A Literary Series: Part Two

Thus I began my new life, in a new name, and with everything new about me. Now that the state of doubt was over, I felt, for many days, like one in a dream. I never thought that I had a curious couple of guardians in my aunt and Mr. Dick. I never thought of anything about myself, distinctly. The two things clearest in my mind were that a remoteness had come upon the old Blunderstone life — which seemed to lie in the haze of an immeasurable distance; and that a curtain had for ever fallen on my life at Murdstone and Grinby’s. No one has ever raise that curtain since. I have lifted it for a moment, even in this narrative, with a reluctant hand, and dropped it gladly. The remembrance of that life is fraught with so much pain to me, with so much suffering and want of hope, that I have never had the courage to examine how long I was doomed to lead it. Whether it lasted for a year, or more, or less, I do not know. I only know that it was, and ceased to be, and that I have written, and there I leave it.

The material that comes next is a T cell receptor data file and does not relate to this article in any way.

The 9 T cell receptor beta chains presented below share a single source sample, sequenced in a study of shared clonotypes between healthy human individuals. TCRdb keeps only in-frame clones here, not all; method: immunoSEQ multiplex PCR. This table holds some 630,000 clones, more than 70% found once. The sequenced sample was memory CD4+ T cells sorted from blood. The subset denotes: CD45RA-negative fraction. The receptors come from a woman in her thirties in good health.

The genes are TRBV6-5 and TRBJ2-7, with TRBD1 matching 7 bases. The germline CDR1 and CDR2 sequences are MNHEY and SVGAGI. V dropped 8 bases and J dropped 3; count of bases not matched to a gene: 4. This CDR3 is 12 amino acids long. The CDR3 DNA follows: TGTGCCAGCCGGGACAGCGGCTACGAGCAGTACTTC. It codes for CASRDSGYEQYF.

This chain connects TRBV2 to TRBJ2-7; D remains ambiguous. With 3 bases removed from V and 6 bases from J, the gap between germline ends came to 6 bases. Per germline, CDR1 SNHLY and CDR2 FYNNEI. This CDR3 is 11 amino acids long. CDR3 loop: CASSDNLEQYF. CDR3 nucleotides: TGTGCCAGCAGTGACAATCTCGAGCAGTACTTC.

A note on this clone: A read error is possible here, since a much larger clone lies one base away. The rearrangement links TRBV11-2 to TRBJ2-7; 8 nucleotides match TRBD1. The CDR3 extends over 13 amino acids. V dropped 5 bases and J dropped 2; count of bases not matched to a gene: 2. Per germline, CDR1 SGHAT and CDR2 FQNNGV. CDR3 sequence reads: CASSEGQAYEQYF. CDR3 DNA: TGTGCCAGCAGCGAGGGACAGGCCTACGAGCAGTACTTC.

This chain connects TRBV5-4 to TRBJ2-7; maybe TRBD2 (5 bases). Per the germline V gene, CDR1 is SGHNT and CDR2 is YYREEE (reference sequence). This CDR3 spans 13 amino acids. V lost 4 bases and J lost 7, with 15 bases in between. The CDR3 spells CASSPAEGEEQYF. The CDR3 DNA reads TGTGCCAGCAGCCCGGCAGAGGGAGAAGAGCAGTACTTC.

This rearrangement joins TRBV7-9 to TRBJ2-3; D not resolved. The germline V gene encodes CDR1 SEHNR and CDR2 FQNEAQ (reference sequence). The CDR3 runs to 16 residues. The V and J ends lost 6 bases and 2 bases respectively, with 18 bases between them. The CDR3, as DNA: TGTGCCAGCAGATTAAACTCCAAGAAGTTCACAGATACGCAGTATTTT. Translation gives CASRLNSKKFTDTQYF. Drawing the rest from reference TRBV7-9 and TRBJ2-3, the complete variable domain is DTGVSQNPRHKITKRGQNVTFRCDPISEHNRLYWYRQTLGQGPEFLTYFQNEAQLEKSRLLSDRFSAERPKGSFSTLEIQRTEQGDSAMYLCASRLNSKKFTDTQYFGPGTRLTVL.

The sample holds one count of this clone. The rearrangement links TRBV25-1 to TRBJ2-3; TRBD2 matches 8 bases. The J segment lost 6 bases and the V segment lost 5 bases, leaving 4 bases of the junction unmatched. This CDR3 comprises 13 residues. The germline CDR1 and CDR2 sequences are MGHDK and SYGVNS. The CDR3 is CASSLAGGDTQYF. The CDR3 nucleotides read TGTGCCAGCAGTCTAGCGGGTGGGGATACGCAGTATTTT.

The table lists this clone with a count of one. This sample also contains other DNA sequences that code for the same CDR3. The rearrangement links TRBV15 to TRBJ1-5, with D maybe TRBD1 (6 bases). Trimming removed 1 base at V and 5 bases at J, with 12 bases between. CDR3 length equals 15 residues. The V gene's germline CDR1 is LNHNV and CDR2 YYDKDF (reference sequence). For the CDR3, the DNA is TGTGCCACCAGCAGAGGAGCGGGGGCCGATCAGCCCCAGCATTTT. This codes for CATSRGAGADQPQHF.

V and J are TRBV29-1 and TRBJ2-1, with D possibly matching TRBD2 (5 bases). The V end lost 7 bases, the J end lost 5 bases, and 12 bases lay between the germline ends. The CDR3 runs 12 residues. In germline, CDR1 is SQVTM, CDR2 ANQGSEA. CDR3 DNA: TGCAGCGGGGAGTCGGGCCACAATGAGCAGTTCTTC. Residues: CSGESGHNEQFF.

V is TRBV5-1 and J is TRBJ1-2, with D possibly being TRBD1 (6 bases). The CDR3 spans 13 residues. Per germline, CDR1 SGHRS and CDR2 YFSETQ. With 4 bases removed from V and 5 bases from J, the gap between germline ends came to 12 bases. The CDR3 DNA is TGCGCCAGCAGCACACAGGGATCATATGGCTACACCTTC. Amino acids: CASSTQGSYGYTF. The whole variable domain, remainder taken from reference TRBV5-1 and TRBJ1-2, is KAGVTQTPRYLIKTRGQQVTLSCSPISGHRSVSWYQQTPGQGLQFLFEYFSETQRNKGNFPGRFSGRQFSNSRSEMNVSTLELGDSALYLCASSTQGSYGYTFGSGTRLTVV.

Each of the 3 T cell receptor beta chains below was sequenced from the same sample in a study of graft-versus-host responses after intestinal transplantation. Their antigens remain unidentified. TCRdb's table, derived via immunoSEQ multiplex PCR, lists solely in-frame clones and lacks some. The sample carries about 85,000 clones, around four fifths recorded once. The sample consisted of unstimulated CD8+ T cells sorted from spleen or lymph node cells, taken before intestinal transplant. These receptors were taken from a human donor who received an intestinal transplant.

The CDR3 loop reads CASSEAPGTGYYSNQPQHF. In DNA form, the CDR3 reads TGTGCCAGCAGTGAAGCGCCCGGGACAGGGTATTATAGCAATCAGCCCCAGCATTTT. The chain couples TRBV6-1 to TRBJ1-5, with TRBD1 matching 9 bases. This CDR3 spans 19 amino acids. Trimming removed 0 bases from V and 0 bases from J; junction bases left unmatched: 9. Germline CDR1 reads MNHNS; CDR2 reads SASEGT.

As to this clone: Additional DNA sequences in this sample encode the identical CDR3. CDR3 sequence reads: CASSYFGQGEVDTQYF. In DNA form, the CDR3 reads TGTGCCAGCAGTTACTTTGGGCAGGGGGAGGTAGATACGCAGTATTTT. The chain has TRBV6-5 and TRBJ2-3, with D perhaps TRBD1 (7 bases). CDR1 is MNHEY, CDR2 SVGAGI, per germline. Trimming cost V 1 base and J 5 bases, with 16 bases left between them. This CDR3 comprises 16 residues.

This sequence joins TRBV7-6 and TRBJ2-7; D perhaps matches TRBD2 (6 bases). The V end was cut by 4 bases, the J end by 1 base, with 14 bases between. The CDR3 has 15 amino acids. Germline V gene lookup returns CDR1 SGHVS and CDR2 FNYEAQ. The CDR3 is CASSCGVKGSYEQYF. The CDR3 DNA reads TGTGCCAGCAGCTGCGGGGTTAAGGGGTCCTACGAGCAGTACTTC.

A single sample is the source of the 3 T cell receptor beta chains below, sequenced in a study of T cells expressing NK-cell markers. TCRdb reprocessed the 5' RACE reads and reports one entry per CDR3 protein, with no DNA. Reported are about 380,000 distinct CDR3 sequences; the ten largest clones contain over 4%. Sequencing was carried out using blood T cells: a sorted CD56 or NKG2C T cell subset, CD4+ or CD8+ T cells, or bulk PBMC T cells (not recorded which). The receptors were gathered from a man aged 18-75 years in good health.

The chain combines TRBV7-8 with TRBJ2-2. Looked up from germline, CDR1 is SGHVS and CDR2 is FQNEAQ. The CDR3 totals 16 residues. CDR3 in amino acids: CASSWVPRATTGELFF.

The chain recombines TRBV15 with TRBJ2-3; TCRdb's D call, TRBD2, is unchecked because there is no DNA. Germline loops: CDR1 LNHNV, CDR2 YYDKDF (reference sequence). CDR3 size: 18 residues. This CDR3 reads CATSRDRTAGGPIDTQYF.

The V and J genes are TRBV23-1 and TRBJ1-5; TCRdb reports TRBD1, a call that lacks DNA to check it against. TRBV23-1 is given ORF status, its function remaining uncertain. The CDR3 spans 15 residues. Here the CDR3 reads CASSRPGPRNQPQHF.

To make a connection here to my own life would be a bit melodramatic, but I would be lying if I told you I didn’t connect to it in some manner. I have by no means suffered the hardship that our main character has, but these words, “I only know that it was, and ceased to be, and that I have written, and there I leave it,” continue to resonate with me.

[Home page photo from]
[Text from Charles Dickens’, David Copperfield, Chapter 14)

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